– Rory Lewandowski, Extension Educator Wayne County
As I look at the weather forecast this week, it appears that spring is arriving. One task that is well suited to the transition time between winter and spring is frost seeding. Frost seeding involves broadcasting seed over a pasture or hay field area and letting the natural freeze/thaw cycles of late winter and early spring help to move the seed into good contact with the soil. A basic requirement for frost seeding success is exposed soil. When looking down into the sod you should be able to see down to the soil. The broadcast seed must be able to come into contact with the soil. Frost seeding will fail when there is too much forage residual cover and the seed gets hung up in that residue. Generally, a pasture is prepared for frost seeding by grazing it down hard, although some light tillage or a close mowing done in the late fall could also be used. For a hay field, frost seeding can be used in thin areas that are at risk for weed invasion, but again, the seed needs to get down to soil level.
In general, legumes work better than grasses to frost seed. Legume seeds are typically heavier than grass seed and that may explain why they get down to the soil level better than grass seed. The advantage to frost seeding a legume such as red or white clover is that legumes “fix” nitrogen typically in excess of their own needs. The existing grass plants use the excess nitrogen, which improves their quality as a feedstuff. Once legumes become uniformly and evenly established in a stand of pasture grass or across a hay field and make up 30 to 35% of the stand, there is no need to apply supplemental nitrogen so this portion of fertilizer costs is reduced.
Red clover is probably the most widely used forage species when it comes to frost seeding. Red clover has high seedling vigor, is tolerant of a range of soil pH and fertility conditions, and tolerates drought better than white clover. Red clover produces its heaviest growth during the summer months. Red clover is known as a short-lived perennial, typically persisting in a stand for only a couple of years. There now are some longer lived, more persistent varieties of red clover available that can last three or more years in a stand. Some producers like a combination of red clover and birdsfoot trefoil in their frost seeding mix. Birdsfoot trefoil is a persistent perennial once established, but it can be slow to establish, often not showing up in a stand until the second year after frost seeding. This works well for most common varieties of red clover as they begin to decline after the second year in a stand.
After red clover, the next most popular legume that I see being used for frost seeding is white clover. White clover is a perennial clover and begins its production in the cooler spring weather. The older varieties of white clover are known as low growing or prostrate type of growth. This means that in order for the white clover to thrive, grass must be grazed down shorter so that light can get down to the white clover. However many seed companies now have newer, improved varieties that are more upright growing and compete better with grasses.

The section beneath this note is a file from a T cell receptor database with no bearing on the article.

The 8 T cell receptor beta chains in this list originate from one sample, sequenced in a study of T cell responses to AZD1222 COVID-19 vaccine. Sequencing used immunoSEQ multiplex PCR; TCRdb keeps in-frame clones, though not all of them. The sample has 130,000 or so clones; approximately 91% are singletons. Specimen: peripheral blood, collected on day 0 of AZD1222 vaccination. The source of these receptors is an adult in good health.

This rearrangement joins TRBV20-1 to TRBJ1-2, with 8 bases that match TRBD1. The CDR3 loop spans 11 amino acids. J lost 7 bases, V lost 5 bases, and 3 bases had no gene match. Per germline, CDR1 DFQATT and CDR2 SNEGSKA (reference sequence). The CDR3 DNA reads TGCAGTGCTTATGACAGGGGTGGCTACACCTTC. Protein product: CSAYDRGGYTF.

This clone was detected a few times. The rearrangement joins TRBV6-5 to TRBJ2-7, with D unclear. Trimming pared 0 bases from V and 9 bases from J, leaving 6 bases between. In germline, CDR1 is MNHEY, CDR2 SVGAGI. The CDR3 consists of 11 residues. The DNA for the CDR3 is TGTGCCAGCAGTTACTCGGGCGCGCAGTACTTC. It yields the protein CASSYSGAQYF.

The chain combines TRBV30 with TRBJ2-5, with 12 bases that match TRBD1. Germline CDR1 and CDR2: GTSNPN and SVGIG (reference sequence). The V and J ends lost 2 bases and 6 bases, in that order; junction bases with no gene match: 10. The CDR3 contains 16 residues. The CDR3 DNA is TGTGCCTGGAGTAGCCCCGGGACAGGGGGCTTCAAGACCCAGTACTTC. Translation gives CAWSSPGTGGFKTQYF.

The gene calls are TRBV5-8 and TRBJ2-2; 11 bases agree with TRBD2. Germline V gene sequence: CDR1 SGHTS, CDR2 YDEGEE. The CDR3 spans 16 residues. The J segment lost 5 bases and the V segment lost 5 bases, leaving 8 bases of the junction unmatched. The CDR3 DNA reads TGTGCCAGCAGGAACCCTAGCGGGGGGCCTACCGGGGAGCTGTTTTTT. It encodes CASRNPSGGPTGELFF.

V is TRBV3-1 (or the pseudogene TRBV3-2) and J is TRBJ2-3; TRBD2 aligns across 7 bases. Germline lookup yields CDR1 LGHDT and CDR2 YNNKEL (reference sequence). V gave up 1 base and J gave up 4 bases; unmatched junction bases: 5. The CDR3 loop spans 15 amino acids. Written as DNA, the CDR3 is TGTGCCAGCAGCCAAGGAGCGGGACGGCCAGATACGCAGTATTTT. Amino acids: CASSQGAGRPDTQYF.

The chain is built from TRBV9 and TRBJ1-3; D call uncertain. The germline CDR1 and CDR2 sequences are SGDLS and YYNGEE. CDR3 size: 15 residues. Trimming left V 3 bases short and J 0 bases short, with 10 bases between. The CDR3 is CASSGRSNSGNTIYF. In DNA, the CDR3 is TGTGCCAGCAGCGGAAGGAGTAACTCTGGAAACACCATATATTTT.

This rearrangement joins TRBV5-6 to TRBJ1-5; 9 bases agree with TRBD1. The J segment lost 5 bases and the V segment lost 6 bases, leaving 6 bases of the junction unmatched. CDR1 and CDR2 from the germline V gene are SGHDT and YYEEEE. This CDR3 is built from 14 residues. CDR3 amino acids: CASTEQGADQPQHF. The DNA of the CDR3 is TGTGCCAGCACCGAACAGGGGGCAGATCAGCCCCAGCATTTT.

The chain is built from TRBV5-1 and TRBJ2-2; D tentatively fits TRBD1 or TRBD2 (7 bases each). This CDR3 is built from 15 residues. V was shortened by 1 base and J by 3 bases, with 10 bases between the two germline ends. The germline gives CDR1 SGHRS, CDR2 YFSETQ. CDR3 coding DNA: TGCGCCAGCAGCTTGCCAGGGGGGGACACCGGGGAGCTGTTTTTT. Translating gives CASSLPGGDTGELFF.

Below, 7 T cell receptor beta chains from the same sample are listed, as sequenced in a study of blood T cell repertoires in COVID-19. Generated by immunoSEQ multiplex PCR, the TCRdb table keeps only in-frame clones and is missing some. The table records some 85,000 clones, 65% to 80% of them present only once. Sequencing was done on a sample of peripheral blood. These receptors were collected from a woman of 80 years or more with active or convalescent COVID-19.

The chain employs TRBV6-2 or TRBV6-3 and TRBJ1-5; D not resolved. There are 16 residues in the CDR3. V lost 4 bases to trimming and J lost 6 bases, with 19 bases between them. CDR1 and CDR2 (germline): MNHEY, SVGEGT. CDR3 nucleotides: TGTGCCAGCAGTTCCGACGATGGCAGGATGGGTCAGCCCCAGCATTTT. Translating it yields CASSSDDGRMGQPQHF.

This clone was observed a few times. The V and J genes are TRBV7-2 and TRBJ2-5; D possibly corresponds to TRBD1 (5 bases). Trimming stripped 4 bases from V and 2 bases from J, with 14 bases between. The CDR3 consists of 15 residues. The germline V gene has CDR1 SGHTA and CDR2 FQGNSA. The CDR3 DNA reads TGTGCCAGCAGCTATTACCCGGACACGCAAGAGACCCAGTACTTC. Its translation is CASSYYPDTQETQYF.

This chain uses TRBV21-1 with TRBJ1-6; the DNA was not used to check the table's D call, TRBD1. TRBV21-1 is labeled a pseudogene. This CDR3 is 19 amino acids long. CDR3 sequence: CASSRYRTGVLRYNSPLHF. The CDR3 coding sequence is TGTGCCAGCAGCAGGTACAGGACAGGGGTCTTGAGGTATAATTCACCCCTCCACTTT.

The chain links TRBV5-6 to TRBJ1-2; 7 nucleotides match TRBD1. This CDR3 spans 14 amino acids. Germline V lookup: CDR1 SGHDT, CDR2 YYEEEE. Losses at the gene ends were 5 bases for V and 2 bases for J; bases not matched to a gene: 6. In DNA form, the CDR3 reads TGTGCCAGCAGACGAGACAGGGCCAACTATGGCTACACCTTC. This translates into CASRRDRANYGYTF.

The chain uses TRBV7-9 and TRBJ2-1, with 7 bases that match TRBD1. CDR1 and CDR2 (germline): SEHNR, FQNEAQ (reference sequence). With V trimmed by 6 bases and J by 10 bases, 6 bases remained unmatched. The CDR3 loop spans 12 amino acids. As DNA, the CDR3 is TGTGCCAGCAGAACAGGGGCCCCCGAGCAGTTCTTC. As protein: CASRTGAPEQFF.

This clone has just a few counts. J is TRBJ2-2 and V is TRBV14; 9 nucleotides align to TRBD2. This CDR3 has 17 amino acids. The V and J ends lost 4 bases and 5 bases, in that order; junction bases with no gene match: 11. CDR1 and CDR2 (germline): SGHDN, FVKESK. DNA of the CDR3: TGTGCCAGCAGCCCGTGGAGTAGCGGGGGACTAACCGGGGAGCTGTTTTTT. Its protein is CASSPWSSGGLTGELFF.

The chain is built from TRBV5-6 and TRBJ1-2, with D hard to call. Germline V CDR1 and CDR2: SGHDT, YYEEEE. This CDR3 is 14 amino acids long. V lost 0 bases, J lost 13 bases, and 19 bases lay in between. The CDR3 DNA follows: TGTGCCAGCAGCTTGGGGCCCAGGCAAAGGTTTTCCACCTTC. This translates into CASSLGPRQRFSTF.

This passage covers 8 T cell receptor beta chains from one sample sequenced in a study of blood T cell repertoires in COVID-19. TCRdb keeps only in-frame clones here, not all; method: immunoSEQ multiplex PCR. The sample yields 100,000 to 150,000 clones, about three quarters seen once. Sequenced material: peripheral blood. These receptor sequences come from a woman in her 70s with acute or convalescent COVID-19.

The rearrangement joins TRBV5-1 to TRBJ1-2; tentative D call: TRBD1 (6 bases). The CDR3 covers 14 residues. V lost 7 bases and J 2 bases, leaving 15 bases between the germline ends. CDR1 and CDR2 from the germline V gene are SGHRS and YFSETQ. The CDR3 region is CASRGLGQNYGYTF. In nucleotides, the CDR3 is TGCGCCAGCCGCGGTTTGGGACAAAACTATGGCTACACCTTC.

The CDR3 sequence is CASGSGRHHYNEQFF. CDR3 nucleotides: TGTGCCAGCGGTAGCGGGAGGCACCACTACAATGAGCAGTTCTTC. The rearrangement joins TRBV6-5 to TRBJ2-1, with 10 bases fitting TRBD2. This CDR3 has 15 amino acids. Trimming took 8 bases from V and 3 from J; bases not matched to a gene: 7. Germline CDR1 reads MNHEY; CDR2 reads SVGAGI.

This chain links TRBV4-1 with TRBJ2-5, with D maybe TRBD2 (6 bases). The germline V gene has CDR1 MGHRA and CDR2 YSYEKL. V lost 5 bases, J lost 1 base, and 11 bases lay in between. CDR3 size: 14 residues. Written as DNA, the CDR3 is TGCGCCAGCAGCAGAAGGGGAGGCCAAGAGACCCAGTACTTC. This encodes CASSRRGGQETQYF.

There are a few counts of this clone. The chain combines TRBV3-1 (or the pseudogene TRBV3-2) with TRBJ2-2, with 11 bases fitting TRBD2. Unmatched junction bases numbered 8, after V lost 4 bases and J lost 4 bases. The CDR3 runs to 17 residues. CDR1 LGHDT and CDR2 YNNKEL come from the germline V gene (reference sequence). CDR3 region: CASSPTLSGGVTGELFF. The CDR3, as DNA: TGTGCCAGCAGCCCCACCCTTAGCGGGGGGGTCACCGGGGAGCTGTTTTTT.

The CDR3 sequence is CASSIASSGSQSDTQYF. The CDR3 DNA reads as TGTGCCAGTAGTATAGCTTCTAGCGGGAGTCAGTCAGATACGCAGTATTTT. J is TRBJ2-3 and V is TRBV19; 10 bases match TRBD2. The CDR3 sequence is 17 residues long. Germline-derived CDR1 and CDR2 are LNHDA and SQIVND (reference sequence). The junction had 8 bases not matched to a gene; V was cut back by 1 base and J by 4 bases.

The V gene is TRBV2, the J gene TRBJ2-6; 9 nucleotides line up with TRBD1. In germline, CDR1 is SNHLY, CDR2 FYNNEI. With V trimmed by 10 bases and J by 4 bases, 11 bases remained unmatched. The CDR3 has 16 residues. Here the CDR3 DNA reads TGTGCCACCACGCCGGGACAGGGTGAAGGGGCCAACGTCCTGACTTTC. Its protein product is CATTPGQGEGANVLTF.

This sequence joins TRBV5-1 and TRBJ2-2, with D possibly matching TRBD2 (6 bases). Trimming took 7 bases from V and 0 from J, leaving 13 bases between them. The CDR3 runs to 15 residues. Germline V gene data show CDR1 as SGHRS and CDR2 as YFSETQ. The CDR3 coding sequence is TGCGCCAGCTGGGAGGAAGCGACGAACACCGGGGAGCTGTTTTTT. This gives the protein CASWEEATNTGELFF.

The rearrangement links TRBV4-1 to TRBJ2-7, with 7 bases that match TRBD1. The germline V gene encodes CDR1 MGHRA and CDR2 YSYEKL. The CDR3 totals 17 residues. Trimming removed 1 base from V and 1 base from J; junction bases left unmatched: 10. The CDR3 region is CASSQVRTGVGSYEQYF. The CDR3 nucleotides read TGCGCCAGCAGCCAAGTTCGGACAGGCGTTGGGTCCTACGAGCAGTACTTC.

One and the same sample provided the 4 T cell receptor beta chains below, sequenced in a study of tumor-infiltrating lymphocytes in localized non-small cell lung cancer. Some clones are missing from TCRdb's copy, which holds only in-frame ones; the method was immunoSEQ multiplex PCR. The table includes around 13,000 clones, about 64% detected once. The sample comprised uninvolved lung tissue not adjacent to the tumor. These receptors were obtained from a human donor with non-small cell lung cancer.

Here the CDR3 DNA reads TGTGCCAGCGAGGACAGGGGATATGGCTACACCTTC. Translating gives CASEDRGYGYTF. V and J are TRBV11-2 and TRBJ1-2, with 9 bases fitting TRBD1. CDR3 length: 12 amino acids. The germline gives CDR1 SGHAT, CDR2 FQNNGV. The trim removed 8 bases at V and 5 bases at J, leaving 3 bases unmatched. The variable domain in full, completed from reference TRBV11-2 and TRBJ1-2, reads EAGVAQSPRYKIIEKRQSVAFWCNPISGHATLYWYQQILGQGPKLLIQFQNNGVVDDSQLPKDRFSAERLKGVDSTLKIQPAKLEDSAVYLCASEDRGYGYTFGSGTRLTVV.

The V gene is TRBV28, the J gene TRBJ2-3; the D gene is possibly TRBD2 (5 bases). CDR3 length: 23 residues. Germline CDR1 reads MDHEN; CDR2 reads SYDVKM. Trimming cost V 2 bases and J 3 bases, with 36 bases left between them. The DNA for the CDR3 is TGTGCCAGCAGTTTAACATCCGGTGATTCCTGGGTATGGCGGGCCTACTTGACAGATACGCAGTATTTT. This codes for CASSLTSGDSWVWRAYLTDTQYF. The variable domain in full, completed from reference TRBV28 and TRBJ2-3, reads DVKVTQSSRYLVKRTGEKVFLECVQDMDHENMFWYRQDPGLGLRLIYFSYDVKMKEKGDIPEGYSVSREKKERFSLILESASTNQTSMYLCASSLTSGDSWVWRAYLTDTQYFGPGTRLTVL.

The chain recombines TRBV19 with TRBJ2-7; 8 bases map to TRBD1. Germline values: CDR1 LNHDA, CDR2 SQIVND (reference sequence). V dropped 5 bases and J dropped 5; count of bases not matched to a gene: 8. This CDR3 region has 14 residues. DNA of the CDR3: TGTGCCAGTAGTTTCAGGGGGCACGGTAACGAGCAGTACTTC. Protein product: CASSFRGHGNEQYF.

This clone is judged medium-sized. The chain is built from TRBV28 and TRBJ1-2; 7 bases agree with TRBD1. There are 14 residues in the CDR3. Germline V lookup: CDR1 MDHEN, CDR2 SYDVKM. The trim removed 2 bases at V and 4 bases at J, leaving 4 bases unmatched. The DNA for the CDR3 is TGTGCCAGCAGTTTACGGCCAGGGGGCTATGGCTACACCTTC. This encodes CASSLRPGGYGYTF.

Another legume that is sometimes considered for pasture renovation and frost seeding is annual lespedeza. Annual lespedeza is a non-bloating legume that is drought tolerant. Lespedeza is a warm season forage that can be used to fill in the “summer slump” period. Expect growth of annual lespedeza to kick in from late June through early September. In my experience it has been difficult to establish lespedeza by frost seeding. I think it is because the seed is light, similar to a grass seed, and it is difficult to get good seed soil contact. I would recommend the use of a no-till drill to seed lespedeza.
Recommended frost seeding rates by species is included in the following table:
Forage Species Seeding Rate (lbs/acre)
Red Clover 6 – 8
Ladino/white clover 2 – 3
Alsike clover 2 – 4
Birdsfoot Trefoil 4 – 6
If you are frost seeding a legume species that has not been grown in the pasture for a number of years, it is a good idea to include the proper bacterial inoculum with the seed to insure that the bacteria responsible for fixing nitrogen becomes associated with the plant roots.
In addition to good seed soil contact, the success of any new seeding depends upon soil fertility conditions and the grazing management that will be used once that plant is up and growing. The goal should be more than mere plant survival. We want the new forage plants to thrive and produce to their genetic potential.